Every time it rains, I go home to South America, by Lois Bushong, Author of Belonging Everywhere and Nowhere: Insights into Counseling the Globally Mobile brings us her 5 Essentials For Parents Transitioning Kids Abroad guide. Lois has extensive personal and professional experience working with both expat parents, Third Culture Kids (TCKs) and Adult Third Culture Kids and her work focuses on embracing the benefits and managing the challenges that the expat families face when going through global transitions.Read More
I believe the majority of TCKs are wonderful counselors and psychologists. They have faced their own demons and conquered them. They are well trained, very compassionate with their clients, and have excellent skills in working with all levels of society.
Last year, I stumbled on to an article on why Third Culture Kids make good therapists. So here goes my own list, with apologies to the originator of the idea of WHY TCKs make good therapists:Read More
The action of pulling my well-worn suitcase off the closet shelf never fails to awaken strong feelings of anxiety and excitement. Some TCKs feel only anxiety, others excitement.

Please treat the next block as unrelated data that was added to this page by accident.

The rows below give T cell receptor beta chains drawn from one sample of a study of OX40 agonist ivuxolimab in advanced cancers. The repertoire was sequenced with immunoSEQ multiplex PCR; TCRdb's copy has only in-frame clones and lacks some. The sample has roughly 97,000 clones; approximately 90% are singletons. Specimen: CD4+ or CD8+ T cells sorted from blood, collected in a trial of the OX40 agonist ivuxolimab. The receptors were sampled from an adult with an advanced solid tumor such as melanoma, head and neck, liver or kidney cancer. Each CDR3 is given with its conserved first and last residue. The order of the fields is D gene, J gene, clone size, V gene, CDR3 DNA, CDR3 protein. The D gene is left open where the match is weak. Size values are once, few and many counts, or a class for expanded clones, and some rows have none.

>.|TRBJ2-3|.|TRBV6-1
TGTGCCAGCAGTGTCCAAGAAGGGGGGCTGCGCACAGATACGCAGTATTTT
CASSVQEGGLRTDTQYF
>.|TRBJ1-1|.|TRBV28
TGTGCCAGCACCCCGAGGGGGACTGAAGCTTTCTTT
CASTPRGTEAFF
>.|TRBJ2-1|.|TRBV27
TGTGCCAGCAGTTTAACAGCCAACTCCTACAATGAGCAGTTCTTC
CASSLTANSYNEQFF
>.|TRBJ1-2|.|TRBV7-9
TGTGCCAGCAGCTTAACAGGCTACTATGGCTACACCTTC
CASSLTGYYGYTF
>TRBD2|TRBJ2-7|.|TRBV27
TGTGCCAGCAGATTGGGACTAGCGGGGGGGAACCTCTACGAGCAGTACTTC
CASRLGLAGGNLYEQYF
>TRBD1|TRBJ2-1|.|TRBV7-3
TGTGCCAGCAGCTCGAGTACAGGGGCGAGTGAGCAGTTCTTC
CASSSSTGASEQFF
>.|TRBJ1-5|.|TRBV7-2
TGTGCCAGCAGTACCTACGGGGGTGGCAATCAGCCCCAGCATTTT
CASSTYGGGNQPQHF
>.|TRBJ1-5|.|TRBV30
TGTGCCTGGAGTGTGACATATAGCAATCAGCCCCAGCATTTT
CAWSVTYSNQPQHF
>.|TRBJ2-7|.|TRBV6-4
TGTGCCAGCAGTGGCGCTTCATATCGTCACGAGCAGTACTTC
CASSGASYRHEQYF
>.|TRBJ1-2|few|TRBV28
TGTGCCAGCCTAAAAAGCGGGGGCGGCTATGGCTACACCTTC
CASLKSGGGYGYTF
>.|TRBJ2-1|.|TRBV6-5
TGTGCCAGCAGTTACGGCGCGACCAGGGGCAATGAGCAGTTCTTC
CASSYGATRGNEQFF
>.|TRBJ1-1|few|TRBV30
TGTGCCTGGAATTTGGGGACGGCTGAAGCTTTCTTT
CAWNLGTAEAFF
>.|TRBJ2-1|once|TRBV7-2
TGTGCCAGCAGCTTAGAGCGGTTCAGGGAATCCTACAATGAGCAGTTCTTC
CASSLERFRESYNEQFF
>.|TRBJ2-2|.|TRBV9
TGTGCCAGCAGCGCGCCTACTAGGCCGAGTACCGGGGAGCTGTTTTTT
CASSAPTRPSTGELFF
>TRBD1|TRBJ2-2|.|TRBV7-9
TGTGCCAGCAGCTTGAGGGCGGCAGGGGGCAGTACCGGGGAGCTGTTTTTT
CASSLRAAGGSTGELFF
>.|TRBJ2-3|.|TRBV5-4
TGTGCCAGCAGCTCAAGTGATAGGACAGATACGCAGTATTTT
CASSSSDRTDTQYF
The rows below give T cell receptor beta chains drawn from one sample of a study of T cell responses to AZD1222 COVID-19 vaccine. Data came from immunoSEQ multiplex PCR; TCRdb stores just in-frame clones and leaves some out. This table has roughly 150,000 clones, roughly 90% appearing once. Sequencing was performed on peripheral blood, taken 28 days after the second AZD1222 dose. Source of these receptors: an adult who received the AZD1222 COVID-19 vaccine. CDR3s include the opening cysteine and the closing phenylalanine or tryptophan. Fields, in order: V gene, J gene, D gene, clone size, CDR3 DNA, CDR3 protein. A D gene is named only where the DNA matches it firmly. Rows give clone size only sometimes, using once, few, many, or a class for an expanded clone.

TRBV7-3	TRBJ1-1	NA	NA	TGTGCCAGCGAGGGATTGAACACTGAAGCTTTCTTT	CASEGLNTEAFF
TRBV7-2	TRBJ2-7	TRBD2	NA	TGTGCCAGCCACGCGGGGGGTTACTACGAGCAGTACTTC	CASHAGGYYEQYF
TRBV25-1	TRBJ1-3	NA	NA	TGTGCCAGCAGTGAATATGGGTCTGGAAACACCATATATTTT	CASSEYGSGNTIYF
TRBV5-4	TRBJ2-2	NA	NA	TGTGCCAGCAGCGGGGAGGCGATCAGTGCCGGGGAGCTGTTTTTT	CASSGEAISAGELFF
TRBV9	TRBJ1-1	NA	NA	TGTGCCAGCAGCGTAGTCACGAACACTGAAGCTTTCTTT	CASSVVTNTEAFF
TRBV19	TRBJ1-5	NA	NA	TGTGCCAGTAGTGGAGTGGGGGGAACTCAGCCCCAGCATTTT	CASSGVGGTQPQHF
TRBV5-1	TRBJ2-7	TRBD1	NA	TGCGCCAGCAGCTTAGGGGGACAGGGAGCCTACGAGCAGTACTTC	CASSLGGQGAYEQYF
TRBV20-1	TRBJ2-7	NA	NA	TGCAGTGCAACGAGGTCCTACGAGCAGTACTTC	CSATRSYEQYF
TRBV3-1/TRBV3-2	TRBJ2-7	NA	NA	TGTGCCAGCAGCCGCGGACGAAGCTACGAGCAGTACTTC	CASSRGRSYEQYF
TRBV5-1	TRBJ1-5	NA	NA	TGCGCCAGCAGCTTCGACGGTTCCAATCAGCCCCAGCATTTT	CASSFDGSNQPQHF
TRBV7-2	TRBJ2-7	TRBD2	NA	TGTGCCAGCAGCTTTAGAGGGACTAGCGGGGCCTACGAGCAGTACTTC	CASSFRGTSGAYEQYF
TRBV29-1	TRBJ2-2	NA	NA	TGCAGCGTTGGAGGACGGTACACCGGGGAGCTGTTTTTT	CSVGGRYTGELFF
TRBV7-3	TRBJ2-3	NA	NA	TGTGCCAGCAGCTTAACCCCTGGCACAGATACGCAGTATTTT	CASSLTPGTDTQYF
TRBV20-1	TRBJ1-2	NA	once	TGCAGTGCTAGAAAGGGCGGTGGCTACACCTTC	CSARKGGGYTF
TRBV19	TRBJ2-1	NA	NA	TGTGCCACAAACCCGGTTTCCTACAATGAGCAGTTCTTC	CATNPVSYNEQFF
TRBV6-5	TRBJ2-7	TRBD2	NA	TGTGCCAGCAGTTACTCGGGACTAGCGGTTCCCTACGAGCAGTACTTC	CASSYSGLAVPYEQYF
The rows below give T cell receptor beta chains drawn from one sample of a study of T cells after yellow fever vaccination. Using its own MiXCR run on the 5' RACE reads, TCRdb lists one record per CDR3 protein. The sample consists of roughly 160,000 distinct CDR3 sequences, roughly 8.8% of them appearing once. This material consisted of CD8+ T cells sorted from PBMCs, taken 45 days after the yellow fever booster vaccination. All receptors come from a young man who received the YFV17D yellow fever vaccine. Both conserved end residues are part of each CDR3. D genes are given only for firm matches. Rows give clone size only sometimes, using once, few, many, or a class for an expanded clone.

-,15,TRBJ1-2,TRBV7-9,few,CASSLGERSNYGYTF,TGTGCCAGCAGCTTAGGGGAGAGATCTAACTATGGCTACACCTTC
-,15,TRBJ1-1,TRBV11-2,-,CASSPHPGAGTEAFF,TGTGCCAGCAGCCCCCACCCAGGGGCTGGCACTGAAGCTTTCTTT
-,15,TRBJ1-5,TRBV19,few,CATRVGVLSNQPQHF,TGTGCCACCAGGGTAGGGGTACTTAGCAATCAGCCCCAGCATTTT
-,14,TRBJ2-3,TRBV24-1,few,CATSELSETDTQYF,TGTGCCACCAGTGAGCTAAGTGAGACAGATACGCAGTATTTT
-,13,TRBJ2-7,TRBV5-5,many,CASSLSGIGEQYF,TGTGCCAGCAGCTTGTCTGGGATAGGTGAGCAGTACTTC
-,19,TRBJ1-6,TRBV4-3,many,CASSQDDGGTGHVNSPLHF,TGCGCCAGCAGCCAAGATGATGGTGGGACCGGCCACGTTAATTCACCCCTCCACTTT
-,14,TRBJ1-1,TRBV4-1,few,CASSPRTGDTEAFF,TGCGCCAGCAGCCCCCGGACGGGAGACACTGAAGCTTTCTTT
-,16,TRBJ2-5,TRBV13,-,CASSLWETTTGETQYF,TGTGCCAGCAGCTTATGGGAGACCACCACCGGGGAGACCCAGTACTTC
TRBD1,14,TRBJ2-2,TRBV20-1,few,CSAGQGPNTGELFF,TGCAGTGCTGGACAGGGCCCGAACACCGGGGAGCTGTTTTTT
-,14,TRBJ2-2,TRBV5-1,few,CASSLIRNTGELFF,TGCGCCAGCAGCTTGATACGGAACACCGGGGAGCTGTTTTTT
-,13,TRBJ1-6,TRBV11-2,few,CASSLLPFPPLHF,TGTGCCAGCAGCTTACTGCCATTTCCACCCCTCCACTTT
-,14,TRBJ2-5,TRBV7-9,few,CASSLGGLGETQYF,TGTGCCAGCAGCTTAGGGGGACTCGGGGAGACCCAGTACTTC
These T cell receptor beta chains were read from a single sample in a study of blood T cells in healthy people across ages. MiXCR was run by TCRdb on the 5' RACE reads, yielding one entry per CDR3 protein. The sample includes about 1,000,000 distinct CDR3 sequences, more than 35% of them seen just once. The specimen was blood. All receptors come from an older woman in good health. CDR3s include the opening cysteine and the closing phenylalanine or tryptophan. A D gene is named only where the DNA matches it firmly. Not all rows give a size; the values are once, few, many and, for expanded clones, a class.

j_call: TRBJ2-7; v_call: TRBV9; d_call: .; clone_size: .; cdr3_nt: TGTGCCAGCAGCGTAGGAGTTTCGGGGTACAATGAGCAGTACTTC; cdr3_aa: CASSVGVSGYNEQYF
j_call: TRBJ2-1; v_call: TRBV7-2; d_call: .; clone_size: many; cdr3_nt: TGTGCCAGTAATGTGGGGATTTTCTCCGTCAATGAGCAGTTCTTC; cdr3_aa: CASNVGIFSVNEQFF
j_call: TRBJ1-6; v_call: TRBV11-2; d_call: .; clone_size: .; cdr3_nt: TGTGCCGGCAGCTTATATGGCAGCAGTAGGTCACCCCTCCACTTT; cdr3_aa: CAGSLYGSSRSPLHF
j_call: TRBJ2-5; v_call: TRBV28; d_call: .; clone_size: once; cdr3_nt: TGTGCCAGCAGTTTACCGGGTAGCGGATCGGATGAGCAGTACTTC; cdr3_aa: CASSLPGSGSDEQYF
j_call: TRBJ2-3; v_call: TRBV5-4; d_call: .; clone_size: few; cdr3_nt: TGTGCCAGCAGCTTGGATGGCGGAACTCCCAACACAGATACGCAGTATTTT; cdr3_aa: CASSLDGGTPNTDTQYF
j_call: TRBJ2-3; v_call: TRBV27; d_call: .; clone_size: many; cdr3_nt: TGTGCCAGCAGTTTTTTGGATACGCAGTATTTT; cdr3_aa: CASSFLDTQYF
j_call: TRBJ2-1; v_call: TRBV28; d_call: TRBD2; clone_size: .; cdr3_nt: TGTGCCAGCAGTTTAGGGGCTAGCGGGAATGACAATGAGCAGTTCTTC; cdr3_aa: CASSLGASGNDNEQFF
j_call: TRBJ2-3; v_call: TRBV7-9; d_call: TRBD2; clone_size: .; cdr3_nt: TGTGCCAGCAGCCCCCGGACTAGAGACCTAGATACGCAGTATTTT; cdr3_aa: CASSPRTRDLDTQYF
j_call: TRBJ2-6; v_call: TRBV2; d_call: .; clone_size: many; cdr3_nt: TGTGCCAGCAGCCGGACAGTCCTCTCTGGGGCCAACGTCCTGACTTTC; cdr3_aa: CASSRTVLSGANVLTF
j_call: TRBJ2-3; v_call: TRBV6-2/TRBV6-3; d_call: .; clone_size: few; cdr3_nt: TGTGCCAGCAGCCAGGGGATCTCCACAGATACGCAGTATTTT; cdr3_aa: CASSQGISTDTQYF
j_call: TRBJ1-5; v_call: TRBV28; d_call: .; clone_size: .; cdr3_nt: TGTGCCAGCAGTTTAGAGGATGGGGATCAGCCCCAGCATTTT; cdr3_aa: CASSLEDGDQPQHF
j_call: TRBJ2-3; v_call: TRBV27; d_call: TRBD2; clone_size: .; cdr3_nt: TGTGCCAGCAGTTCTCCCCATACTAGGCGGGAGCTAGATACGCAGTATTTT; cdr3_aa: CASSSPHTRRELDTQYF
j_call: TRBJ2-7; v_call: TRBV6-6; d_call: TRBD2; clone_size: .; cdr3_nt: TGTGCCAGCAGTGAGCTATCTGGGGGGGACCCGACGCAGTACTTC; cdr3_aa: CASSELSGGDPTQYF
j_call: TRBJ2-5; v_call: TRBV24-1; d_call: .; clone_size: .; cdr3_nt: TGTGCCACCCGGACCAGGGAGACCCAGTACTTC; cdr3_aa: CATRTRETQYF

But me? I sense both anxiety and excitement.
I believe much of this is due to my life as a TCK and moving from country to country, saying goodbye to new and old friends, leaving behind much-loved caretakers, the excitement of sensing that a new adventure is about to begin, fear of the unknown, wondering what will accidentally be left behind, and the anticipation of our new home, all mixed in with the silent pleasure of leaving behind some challenging relationships.Read More
I have designed my Client Intake Form with the Adult TCK or the Cross-Cultural Kid in mind. Each of these questions gives me a clue as to their rate of mobility as well as their exposure to various cultures. Each question could result in a long discussion around their global lifestyle. Other clues might be . Their employment with an international agency or an NGO.
2. Some of the symptoms they often check on my Client Intake Form are: restlessness, loss of identity, grief, transitional challenges, relational Issues, depression or anxiety.
3. In answering the question, “Briefly describe your problem” they often give clues to their life as a TCK. An example might be “I struggle with making meaningful friends as people are so superficial”.
Last week, I had surgery on my left hand which has kept me “handicapped” this week. As I was painfully trying to type on Thursday, I surprisingly realized the value of the “underdog”, my non-dominant hand. When I could once again type, I jotted down why I needed my left hand, even though I had a perfectly capable, right hand.
Then, my mind launched into the metaphor how this is all like TCKs and those who have not had the privilege of living this lifestyle i.e. non-TCKs. From my perspective as a TCK, I see the TCK as the right hand and the non-TCK as the left hand.Read More